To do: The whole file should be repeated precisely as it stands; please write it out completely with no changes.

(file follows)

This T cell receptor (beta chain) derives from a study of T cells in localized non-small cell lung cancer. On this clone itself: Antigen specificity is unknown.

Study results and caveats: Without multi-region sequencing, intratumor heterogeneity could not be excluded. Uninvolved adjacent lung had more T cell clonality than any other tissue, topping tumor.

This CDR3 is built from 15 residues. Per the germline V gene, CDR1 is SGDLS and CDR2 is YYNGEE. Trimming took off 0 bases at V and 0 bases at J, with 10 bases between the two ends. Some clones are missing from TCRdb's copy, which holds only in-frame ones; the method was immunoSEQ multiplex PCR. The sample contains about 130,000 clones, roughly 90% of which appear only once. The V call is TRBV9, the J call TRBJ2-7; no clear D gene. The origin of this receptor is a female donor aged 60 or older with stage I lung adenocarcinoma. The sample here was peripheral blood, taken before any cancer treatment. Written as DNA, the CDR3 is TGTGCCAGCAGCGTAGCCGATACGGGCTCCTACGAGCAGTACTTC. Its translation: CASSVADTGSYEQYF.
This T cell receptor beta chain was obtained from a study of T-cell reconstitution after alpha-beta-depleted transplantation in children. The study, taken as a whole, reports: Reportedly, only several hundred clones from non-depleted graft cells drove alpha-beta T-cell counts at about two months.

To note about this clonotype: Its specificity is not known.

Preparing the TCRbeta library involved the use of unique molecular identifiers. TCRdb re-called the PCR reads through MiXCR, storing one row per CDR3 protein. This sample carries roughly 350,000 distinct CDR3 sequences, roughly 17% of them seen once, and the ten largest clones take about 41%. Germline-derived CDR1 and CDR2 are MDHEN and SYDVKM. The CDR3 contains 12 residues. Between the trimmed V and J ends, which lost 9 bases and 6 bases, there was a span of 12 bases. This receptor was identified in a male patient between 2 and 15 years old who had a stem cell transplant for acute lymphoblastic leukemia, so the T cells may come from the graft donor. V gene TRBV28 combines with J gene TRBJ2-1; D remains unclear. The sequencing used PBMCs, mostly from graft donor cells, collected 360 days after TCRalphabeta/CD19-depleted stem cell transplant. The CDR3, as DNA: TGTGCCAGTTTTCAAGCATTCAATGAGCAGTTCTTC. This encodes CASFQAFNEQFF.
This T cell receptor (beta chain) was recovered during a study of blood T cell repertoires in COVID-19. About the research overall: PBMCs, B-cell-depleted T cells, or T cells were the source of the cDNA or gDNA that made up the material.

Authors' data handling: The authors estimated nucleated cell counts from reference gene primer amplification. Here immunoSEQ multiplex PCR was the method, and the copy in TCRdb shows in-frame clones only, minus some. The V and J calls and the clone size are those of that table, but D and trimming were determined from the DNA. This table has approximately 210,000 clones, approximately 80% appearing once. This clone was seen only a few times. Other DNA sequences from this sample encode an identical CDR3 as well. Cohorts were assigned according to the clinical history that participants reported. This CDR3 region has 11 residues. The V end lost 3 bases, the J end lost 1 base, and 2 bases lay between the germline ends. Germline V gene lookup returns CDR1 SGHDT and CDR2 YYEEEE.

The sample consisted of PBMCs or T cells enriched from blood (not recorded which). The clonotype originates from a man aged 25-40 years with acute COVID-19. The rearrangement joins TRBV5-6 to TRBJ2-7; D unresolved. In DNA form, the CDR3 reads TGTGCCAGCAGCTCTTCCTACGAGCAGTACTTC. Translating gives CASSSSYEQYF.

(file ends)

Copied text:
This T cell receptor (beta chain) derives from a study of T cells in localized non-small cell lung cancer. On this clone itself: Antigen specificity is unknown.

Study results and caveats: Without multi-region sequencing, intratumor heterogeneity could not be excluded. Uninvolved adjacent lung had more T cell clonality than any other tissue, topping tumor.

This CDR3 is built from 15 residues. Per the germline V gene, CDR1 is SGDLS and CDR2 is YYNGEE. Trimming took off 0 bases at V and 0 bases at J, with 10 bases between the two ends. Some clones are missing from TCRdb's copy, which holds only in-frame ones; the method was immunoSEQ multiplex PCR. The sample contains about 130,000 clones, roughly 90% of which appear only once. The V call is TRBV9, the J call TRBJ2-7; no clear D gene. The origin of this receptor is a female donor aged 60 or older with stage I lung adenocarcinoma. The sample here was peripheral blood, taken before any cancer treatment. Written as DNA, the CDR3 is TGTGCCAGCAGCGTAGCCGATACGGGCTCCTACGAGCAGTACTTC. Its translation: CASSVADTGSYEQYF.
This T cell receptor beta chain was obtained from a study of T-cell reconstitution after alpha-beta-depleted transplantation in children. The study, taken as a whole, reports: Reportedly, only several hundred clones from non-depleted graft cells drove alpha-beta T-cell counts at about two months.

To note about this clonotype: Its specificity is not known.

Preparing the TCRbeta library involved the use of unique molecular identifiers. TCRdb re-called the PCR reads through MiXCR, storing one row per CDR3 protein. This sample carries roughly 350,000 distinct CDR3 sequences, roughly 17% of them seen once, and the ten largest clones take about 41%. Germline-derived CDR1 and CDR2 are MDHEN and SYDVKM. The CDR3 contains 12 residues. Between the trimmed V and J ends, which lost 9 bases and 6 bases, there was a span of 12 bases. This receptor was identified in a male patient between 2 and 15 years old who had a stem cell transplant for acute lymphoblastic leukemia, so the T cells may come from the graft donor. V gene TRBV28 combines with J gene TRBJ2-1; D remains unclear. The sequencing used PBMCs, mostly from graft donor cells, collected 360 days after TCRalphabeta/CD19-depleted stem cell transplant. The CDR3, as DNA: TGTGCCAGTTTTCAAGCATTCAATGAGCAGTTCTTC. This encodes CASFQAFNEQFF.
This T cell receptor (beta chain) was recovered during a study of blood T cell repertoires in COVID-19. About the research overall: PBMCs, B-cell-depleted T cells, or T cells were the source of the cDNA or gDNA that made up the material.

Authors' data handling: The authors estimated nucleated cell counts from reference gene primer amplification. Here immunoSEQ multiplex PCR was the method, and the copy in TCRdb shows in-frame clones only, minus some. The V and J calls and the clone size are those of that table, but D and trimming were determined from the DNA. This table has approximately 210,000 clones, approximately 80% appearing once. This clone was seen only a few times. Other DNA sequences from this sample encode an identical CDR3 as well. Cohorts were assigned according to the clinical history that participants reported. This CDR3 region has 11 residues. The V end lost 3 bases, the J end lost 1 base, and 2 bases lay between the germline ends. Germline V gene lookup returns CDR1 SGHDT and CDR2 YYEEEE.

The sample consisted of PBMCs or T cells enriched from blood (not recorded which). The clonotype originates from a man aged 25-40 years with acute COVID-19. The rearrangement joins TRBV5-6 to TRBJ2-7; D unresolved. In DNA form, the CDR3 reads TGTGCCAGCAGCTCTTCCTACGAGCAGTACTTC. Translating gives CASSSSYEQYF.